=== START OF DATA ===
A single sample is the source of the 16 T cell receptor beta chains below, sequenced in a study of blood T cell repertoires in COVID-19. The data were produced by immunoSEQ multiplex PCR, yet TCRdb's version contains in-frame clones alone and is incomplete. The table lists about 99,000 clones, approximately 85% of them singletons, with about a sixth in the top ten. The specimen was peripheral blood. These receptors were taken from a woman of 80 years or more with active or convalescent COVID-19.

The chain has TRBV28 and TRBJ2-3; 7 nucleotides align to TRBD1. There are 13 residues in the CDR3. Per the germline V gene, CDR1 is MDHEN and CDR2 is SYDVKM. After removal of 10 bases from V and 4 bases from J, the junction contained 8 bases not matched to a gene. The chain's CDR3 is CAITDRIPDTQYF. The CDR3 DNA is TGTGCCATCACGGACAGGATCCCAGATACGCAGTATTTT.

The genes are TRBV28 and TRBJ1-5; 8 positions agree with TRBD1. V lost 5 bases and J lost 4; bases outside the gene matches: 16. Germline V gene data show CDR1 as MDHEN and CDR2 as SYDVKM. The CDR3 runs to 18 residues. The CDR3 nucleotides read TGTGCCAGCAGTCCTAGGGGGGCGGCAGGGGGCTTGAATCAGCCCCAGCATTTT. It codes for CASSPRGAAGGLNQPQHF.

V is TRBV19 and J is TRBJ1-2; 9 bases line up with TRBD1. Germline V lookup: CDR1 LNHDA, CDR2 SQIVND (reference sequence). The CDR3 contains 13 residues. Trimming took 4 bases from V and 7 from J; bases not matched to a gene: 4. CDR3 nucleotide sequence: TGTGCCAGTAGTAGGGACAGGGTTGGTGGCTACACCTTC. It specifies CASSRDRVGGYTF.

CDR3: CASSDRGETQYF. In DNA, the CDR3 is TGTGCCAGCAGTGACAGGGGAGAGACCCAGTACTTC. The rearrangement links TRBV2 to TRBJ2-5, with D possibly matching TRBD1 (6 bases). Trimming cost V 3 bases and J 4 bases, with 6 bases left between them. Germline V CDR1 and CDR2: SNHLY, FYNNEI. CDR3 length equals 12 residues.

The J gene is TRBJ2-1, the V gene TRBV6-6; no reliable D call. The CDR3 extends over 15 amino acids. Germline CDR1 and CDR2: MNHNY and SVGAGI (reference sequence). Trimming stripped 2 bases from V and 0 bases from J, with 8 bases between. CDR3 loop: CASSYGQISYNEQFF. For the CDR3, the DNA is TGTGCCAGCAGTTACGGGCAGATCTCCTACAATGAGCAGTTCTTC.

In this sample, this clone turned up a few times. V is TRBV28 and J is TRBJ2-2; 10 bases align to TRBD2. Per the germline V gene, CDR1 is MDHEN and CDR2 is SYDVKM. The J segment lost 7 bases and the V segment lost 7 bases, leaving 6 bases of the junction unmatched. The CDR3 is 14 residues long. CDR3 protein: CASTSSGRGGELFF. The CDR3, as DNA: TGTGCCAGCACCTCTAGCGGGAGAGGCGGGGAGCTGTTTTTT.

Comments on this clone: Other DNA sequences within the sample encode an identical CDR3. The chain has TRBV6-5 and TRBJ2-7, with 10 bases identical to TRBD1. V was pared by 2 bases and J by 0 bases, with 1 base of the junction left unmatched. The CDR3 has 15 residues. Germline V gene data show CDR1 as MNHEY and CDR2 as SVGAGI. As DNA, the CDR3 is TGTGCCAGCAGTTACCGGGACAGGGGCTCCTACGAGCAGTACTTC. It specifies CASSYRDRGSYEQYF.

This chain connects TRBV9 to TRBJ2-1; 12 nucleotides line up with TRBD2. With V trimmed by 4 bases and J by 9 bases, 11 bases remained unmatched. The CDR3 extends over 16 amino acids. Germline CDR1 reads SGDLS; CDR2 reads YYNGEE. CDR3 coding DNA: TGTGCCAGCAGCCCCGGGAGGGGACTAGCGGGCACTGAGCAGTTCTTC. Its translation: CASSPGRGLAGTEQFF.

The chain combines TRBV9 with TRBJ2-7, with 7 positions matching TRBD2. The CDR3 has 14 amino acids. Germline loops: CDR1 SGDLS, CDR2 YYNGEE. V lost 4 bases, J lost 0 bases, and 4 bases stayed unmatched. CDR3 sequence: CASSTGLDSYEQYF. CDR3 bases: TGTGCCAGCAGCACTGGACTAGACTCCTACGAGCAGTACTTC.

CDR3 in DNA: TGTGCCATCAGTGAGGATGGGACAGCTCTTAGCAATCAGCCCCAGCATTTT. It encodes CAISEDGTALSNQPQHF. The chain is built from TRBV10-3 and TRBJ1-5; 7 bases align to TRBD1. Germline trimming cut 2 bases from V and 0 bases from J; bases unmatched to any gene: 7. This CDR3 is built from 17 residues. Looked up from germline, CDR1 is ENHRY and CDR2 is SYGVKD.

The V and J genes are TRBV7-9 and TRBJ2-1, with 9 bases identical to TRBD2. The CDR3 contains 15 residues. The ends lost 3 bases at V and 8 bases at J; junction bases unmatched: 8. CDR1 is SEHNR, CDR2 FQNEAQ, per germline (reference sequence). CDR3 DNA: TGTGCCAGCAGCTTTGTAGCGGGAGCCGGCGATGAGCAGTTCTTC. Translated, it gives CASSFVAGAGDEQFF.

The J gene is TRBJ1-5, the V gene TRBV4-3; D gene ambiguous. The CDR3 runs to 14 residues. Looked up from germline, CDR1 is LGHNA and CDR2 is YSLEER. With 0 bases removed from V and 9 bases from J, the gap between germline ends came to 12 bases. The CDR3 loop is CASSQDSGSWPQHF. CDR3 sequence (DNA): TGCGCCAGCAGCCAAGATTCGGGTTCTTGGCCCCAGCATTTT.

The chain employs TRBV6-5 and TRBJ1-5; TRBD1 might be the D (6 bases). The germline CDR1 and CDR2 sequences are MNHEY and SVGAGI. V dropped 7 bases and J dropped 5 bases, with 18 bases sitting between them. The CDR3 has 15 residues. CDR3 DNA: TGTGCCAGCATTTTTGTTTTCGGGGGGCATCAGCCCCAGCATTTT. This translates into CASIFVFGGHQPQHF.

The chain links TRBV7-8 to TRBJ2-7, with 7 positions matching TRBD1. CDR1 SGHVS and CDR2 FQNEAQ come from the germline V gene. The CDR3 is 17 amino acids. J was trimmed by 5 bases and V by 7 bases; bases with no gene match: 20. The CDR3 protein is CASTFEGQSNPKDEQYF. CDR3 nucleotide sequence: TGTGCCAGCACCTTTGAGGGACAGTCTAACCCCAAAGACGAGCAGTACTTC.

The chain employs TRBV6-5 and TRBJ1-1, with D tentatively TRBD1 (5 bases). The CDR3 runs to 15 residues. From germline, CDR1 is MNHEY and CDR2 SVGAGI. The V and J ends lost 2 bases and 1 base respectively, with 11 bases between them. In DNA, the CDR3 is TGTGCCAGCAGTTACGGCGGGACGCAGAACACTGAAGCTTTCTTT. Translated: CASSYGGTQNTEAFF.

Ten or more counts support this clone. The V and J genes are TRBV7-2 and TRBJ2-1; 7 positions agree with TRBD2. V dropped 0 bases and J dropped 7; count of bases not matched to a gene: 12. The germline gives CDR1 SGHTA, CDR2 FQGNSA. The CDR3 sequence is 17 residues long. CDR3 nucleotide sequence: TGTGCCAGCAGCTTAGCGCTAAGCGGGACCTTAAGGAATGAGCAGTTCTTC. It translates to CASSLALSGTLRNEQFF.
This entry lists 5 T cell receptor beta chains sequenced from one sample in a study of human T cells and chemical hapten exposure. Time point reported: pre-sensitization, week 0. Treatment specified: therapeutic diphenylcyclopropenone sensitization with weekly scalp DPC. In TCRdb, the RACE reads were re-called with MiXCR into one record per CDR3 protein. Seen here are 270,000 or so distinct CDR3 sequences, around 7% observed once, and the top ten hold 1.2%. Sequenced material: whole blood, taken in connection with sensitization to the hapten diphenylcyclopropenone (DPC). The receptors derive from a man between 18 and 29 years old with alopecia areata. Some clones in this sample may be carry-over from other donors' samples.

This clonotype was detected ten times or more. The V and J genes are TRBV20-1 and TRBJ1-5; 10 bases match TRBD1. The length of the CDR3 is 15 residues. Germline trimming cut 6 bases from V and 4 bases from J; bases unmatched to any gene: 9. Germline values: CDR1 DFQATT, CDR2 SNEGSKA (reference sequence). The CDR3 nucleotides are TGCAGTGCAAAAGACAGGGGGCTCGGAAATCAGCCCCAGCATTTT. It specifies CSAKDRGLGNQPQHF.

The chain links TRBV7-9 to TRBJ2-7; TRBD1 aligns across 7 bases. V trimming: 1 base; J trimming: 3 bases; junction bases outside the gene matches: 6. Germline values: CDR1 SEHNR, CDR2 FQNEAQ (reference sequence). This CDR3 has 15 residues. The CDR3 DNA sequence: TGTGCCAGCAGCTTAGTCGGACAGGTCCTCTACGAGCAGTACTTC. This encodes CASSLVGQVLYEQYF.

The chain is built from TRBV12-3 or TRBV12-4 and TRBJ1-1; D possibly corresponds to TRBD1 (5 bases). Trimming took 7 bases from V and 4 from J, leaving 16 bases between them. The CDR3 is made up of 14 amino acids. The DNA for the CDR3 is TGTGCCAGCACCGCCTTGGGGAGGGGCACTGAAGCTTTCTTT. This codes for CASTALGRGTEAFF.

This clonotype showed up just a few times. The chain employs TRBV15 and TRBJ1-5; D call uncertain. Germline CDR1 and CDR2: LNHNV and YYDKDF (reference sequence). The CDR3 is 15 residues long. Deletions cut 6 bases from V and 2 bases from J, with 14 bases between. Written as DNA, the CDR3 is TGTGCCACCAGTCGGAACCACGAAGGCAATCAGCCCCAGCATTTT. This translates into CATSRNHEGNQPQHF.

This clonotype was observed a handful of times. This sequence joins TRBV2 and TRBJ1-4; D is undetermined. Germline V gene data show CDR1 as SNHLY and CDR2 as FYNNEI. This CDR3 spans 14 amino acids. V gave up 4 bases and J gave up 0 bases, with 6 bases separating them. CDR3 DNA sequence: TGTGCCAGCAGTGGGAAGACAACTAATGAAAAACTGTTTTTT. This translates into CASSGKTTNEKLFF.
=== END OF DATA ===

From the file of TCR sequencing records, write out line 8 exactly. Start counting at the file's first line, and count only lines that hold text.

Comments on this clone: Other DNA sequences within the sample encode an identical CDR3. The chain has TRBV6-5 and TRBJ2-7, with 10 bases identical to TRBD1. V was pared by 2 bases and J by 0 bases, with 1 base of the junction left unmatched. The CDR3 has 15 residues. Germline V gene data show CDR1 as MNHEY and CDR2 as SVGAGI. As DNA, the CDR3 is TGTGCCAGCAGTTACCGGGACAGGGGCTCCTACGAGCAGTACTTC. It specifies CASSYRDRGSYEQYF.